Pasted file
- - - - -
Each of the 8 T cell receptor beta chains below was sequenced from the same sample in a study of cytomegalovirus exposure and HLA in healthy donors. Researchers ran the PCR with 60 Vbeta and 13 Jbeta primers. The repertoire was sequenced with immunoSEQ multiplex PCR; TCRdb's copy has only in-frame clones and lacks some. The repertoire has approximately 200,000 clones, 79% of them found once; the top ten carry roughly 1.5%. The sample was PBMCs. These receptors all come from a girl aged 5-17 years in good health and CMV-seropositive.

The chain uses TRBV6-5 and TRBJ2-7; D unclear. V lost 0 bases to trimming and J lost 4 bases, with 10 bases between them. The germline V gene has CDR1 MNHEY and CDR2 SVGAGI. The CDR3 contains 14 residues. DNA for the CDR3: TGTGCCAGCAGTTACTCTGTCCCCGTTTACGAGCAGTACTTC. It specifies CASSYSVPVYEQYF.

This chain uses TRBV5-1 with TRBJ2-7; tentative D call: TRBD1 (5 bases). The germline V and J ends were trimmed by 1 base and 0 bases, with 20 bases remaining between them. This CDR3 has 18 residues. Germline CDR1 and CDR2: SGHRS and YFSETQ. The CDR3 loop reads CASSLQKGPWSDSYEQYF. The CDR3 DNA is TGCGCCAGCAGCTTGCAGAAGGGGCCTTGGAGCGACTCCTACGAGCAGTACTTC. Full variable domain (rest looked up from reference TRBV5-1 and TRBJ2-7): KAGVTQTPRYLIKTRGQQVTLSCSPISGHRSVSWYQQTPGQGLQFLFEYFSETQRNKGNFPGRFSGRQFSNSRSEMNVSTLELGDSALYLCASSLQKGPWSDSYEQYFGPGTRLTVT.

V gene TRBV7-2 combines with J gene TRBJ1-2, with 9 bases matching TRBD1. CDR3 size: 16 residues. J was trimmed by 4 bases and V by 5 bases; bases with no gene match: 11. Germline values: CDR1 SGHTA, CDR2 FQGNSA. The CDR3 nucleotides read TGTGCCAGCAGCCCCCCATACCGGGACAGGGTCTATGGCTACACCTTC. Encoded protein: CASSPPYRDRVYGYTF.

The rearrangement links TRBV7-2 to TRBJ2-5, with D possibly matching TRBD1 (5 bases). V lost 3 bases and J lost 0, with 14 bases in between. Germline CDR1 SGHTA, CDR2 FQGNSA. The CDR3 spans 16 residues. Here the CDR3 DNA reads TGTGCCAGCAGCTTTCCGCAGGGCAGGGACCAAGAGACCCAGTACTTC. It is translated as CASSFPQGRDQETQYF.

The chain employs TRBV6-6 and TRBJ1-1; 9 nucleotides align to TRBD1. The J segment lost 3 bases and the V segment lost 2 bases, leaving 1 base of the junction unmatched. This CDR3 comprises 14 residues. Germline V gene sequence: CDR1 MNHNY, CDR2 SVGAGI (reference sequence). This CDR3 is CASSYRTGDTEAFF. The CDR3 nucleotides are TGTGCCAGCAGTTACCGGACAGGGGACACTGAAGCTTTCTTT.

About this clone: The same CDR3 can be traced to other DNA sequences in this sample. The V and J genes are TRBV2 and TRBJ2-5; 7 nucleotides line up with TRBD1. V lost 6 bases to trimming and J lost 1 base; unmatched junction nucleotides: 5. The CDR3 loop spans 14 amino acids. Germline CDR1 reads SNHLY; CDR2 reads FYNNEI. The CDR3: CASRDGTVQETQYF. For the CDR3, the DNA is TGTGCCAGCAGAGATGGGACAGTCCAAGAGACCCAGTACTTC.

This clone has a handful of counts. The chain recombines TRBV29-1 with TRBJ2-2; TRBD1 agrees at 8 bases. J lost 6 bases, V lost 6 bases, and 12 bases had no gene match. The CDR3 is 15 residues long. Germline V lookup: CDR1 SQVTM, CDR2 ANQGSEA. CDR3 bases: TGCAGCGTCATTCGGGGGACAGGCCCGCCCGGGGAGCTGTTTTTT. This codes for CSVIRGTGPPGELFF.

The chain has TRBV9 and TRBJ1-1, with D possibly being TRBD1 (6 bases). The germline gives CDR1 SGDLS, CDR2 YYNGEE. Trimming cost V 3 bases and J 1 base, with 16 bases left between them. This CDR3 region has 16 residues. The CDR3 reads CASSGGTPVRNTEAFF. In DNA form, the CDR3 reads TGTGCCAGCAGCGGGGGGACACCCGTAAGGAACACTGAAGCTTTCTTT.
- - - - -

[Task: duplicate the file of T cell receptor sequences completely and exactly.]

Each of the 8 T cell receptor beta chains below was sequenced from the same sample in a study of cytomegalovirus exposure and HLA in healthy donors. Researchers ran the PCR with 60 Vbeta and 13 Jbeta primers. The repertoire was sequenced with immunoSEQ multiplex PCR; TCRdb's copy has only in-frame clones and lacks some. The repertoire has approximately 200,000 clones, 79% of them found once; the top ten carry roughly 1.5%. The sample was PBMCs. These receptors all come from a girl aged 5-17 years in good health and CMV-seropositive.

The chain uses TRBV6-5 and TRBJ2-7; D unclear. V lost 0 bases to trimming and J lost 4 bases, with 10 bases between them. The germline V gene has CDR1 MNHEY and CDR2 SVGAGI. The CDR3 contains 14 residues. DNA for the CDR3: TGTGCCAGCAGTTACTCTGTCCCCGTTTACGAGCAGTACTTC. It specifies CASSYSVPVYEQYF.

This chain uses TRBV5-1 with TRBJ2-7; tentative D call: TRBD1 (5 bases). The germline V and J ends were trimmed by 1 base and 0 bases, with 20 bases remaining between them. This CDR3 has 18 residues. Germline CDR1 and CDR2: SGHRS and YFSETQ. The CDR3 loop reads CASSLQKGPWSDSYEQYF. The CDR3 DNA is TGCGCCAGCAGCTTGCAGAAGGGGCCTTGGAGCGACTCCTACGAGCAGTACTTC. Full variable domain (rest looked up from reference TRBV5-1 and TRBJ2-7): KAGVTQTPRYLIKTRGQQVTLSCSPISGHRSVSWYQQTPGQGLQFLFEYFSETQRNKGNFPGRFSGRQFSNSRSEMNVSTLELGDSALYLCASSLQKGPWSDSYEQYFGPGTRLTVT.

V gene TRBV7-2 combines with J gene TRBJ1-2, with 9 bases matching TRBD1. CDR3 size: 16 residues. J was trimmed by 4 bases and V by 5 bases; bases with no gene match: 11. Germline values: CDR1 SGHTA, CDR2 FQGNSA. The CDR3 nucleotides read TGTGCCAGCAGCCCCCCATACCGGGACAGGGTCTATGGCTACACCTTC. Encoded protein: CASSPPYRDRVYGYTF.

The rearrangement links TRBV7-2 to TRBJ2-5, with D possibly matching TRBD1 (5 bases). V lost 3 bases and J lost 0, with 14 bases in between. Germline CDR1 SGHTA, CDR2 FQGNSA. The CDR3 spans 16 residues. Here the CDR3 DNA reads TGTGCCAGCAGCTTTCCGCAGGGCAGGGACCAAGAGACCCAGTACTTC. It is translated as CASSFPQGRDQETQYF.

The chain employs TRBV6-6 and TRBJ1-1; 9 nucleotides align to TRBD1. The J segment lost 3 bases and the V segment lost 2 bases, leaving 1 base of the junction unmatched. This CDR3 comprises 14 residues. Germline V gene sequence: CDR1 MNHNY, CDR2 SVGAGI (reference sequence). This CDR3 is CASSYRTGDTEAFF. The CDR3 nucleotides are TGTGCCAGCAGTTACCGGACAGGGGACACTGAAGCTTTCTTT.

About this clone: The same CDR3 can be traced to other DNA sequences in this sample. The V and J genes are TRBV2 and TRBJ2-5; 7 nucleotides line up with TRBD1. V lost 6 bases to trimming and J lost 1 base; unmatched junction nucleotides: 5. The CDR3 loop spans 14 amino acids. Germline CDR1 reads SNHLY; CDR2 reads FYNNEI. The CDR3: CASRDGTVQETQYF. For the CDR3, the DNA is TGTGCCAGCAGAGATGGGACAGTCCAAGAGACCCAGTACTTC.

This clone has a handful of counts. The chain recombines TRBV29-1 with TRBJ2-2; TRBD1 agrees at 8 bases. J lost 6 bases, V lost 6 bases, and 12 bases had no gene match. The CDR3 is 15 residues long. Germline V lookup: CDR1 SQVTM, CDR2 ANQGSEA. CDR3 bases: TGCAGCGTCATTCGGGGGACAGGCCCGCCCGGGGAGCTGTTTTTT. This codes for CSVIRGTGPPGELFF.

The chain has TRBV9 and TRBJ1-1, with D possibly being TRBD1 (6 bases). The germline gives CDR1 SGDLS, CDR2 YYNGEE. Trimming cost V 3 bases and J 1 base, with 16 bases left between them. This CDR3 region has 16 residues. The CDR3 reads CASSGGTPVRNTEAFF. In DNA form, the CDR3 reads TGTGCCAGCAGCGGGGGGACACCCGTAAGGAACACTGAAGCTTTCTTT.